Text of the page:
Up until Rapido’s 2019 announcement of a limited run of the Tempo cars, there were no commercially-available models that even came close to these cars. Nor were there any trucks available that match the inside-bearing trucks used on the train. The modeler who cared about accuracy was left with one basic option: scratch-building.
I began by doing just that. I started by building a single coach, to work out the bugs in the design; next I mass-produced a batch of four, so as to save time in parts layout, etc.
For the prototype I chose MOUNT EVANS. It’s made from sheet styrene; the only commercial parts are the diaphragms, wheel sets, and couplers. This approach worked out very well. It’s just too bad the scratch-building takes so long.
Here are some photos of the cars, complete or nearing completion.
|MOUNT BIERSTADT||Coach, Car No. 2. This car is the only one of its exact configuration on the train. This is the B side. The model is nearly finished; it just lacks grab irons and number boards, and the final details on trucks.|
|NORTH PARK||Lounge, Car No. 5. This is the A side. The model is in the same state of completion as MOUNT BIERSTADT.
|NORTH PARK||Lounge, Car No. 5.
Here is the B side. Note the large blank area in the middle of the car. This is the back wall of the snack bar service area.
|MOUNT EVANS||Coach, Car No. 6. It is essentially identical to MOUNT ELBERT and MOUNT MASSIVE. The window patterns on each side are mirror images. This was the first car I built.|
|Business car UTAH||Private/Business car (diner). This car brings up the markers on my model train, although on the real train it’s nearly always followed by business car KANSAS. This model is a conversion from a Con-Cor slumbercoach. I haven’t gotten to the underbody details yet.|
I actually scratch-built the trucks out of styrene, using commercial wheelsets. Although I didn’t get down to the brake-caliper level of detail, they turned out quite satisfactory, and work well. Of course, you could just opt to use standard commercial trucks; most people wouldn’t notice the difference. But the trucks are pretty distinctive, so I want them to look right. A recent option is to use the trucks that Athearn makes for their Bombardier commuter coaches. They’re not an exact match, but are a lot closer than anything else on the market.
One thing in our favor is that Microscale does have a set of decals available in HO and N scales (stock Nos. 87-577 and 60-577). The catch is that they will only do three cars from one sheet, since certain critical decals are only repeated three times. You end up with a lot of unused decals. But the set does include the markings for the power car and the business cars.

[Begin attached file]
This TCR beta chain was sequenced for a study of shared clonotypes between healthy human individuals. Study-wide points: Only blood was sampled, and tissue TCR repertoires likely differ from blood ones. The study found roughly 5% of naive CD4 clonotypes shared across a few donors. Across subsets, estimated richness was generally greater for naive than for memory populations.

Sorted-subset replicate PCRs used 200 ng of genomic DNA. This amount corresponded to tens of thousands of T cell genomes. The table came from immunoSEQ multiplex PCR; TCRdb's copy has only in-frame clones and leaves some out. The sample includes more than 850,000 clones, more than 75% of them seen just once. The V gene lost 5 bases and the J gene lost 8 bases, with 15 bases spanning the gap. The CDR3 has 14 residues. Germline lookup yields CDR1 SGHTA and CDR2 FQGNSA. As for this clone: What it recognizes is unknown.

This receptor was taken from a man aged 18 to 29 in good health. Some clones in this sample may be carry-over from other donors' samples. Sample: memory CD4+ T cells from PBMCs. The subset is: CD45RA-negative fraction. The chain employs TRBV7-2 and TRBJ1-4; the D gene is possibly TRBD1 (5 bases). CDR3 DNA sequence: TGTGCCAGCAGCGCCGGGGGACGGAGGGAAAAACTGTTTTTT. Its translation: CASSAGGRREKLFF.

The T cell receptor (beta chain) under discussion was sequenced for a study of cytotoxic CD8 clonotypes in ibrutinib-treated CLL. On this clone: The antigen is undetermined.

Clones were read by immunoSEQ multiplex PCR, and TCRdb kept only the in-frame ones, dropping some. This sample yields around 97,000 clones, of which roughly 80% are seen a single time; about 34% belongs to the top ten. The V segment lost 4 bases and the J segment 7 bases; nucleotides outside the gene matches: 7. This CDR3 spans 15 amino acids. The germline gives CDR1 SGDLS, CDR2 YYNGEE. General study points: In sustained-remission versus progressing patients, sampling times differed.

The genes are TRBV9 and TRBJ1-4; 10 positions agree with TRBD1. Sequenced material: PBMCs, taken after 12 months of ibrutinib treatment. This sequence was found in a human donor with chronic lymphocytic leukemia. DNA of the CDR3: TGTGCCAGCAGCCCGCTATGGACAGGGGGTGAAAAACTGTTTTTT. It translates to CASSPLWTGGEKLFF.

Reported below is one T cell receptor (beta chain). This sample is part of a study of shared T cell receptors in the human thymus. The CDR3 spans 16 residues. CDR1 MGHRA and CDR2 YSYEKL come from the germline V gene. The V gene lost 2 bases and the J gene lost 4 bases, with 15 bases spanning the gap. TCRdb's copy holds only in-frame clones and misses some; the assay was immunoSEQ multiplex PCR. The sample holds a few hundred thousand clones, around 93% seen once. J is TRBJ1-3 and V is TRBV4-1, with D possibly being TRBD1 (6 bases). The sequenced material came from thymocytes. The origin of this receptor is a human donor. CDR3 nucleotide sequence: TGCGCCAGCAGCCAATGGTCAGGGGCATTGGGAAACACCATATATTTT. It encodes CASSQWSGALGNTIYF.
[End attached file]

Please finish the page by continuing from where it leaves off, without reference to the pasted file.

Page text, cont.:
The power car is a conversion from an Athearn PB-1 dummy– a rather extensive conversion. It requires replacement of the trucks with 2-axle EMD trucks; the fuel tank must be rebuilt, and the roof detail redone. All existing details must be removed, and two square openings with snow hoods must be installed. Lastly, large radiator screens must
be installed in each side.
– and here is the result! The project requires a bit of an article to describe
the full range of challenges in detail– something that I’ve been working on for
a while. One day it will show up in The Prospector…
This depends on your era. If you intend to model the post-2000 period you must repaint and detail a set of F40PH’s. Earlier eras use relatively-stock locomotives available off the shelf.
Here is an example of how it turns out! I built two of the three F40’s, omitting the 283. I just don’t need that much power on my shortened train. Of course, now for the low low price of about $335, you can buy it from Rapido.
If You’re More Interested in the Past…
The Patterson & Forrest book has a lot of good information on past Ski Train equipment, including dimensional drawings (something it does not have for the newer train!). There have been brass imports of the 1910-vintage heavyweights, but good luck finding any. An acceptable stand-in would be the Walthers paired-window heavyweight coach model (this is what I use, myself). Or, you could try the kitbashing or scratchbuilding approach.
During the 1970s and 1980s the first car on the train was always one of the ex-Prospector combines (# 1230 or 1231). This is available in brass; Nickel Plate Car also makes car sides and car cores that can be assembled into the car. Or, you can kitbash one from a surplus 85′ car such as a Con-Cor coach. The Bicycle Car on the later train is the same car so it’s a solid investment, however you go. One of these same cars would always serve on the Rio Grande Zephyr as well.
Motive power would depend on the time frame you’re modeling, but a pair of GP40’s (or GP40-2’s) were the typical power in the late ’70s and early ’80s, with occasional appearances by the F9 set. The F9s were the sole power during the 1984 season (which was the last season they were used on the train, being retired later that year).